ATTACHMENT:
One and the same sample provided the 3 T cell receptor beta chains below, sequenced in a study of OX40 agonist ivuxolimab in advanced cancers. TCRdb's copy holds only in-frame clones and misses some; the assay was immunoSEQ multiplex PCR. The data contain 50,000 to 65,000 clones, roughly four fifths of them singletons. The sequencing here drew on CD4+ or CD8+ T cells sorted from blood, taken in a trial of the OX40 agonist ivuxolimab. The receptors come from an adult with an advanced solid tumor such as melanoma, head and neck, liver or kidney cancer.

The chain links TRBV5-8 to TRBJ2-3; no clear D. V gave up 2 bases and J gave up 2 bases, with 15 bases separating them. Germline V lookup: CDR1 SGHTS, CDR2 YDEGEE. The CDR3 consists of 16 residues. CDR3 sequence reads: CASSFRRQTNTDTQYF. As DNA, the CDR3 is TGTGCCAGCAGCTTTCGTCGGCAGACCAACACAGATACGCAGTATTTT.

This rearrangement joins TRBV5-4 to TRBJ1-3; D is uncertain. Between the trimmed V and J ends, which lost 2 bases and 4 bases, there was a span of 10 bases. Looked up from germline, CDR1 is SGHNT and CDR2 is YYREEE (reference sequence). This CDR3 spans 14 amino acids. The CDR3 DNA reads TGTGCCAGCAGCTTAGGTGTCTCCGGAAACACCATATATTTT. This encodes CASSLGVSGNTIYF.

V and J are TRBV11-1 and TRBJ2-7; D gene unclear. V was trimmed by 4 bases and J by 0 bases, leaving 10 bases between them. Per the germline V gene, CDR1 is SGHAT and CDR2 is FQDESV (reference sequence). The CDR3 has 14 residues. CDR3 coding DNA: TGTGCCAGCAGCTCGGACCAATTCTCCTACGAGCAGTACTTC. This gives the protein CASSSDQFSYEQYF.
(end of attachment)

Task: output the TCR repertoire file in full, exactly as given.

One and the same sample provided the 3 T cell receptor beta chains below, sequenced in a study of OX40 agonist ivuxolimab in advanced cancers. TCRdb's copy holds only in-frame clones and misses some; the assay was immunoSEQ multiplex PCR. The data contain 50,000 to 65,000 clones, roughly four fifths of them singletons. The sequencing here drew on CD4+ or CD8+ T cells sorted from blood, taken in a trial of the OX40 agonist ivuxolimab. The receptors come from an adult with an advanced solid tumor such as melanoma, head and neck, liver or kidney cancer.

The chain links TRBV5-8 to TRBJ2-3; no clear D. V gave up 2 bases and J gave up 2 bases, with 15 bases separating them. Germline V lookup: CDR1 SGHTS, CDR2 YDEGEE. The CDR3 consists of 16 residues. CDR3 sequence reads: CASSFRRQTNTDTQYF. As DNA, the CDR3 is TGTGCCAGCAGCTTTCGTCGGCAGACCAACACAGATACGCAGTATTTT.

This rearrangement joins TRBV5-4 to TRBJ1-3; D is uncertain. Between the trimmed V and J ends, which lost 2 bases and 4 bases, there was a span of 10 bases. Looked up from germline, CDR1 is SGHNT and CDR2 is YYREEE (reference sequence). This CDR3 spans 14 amino acids. The CDR3 DNA reads TGTGCCAGCAGCTTAGGTGTCTCCGGAAACACCATATATTTT. This encodes CASSLGVSGNTIYF.

V and J are TRBV11-1 and TRBJ2-7; D gene unclear. V was trimmed by 4 bases and J by 0 bases, leaving 10 bases between them. Per the germline V gene, CDR1 is SGHAT and CDR2 is FQDESV (reference sequence). The CDR3 has 14 residues. CDR3 coding DNA: TGTGCCAGCAGCTCGGACCAATTCTCCTACGAGCAGTACTTC. This gives the protein CASSSDQFSYEQYF.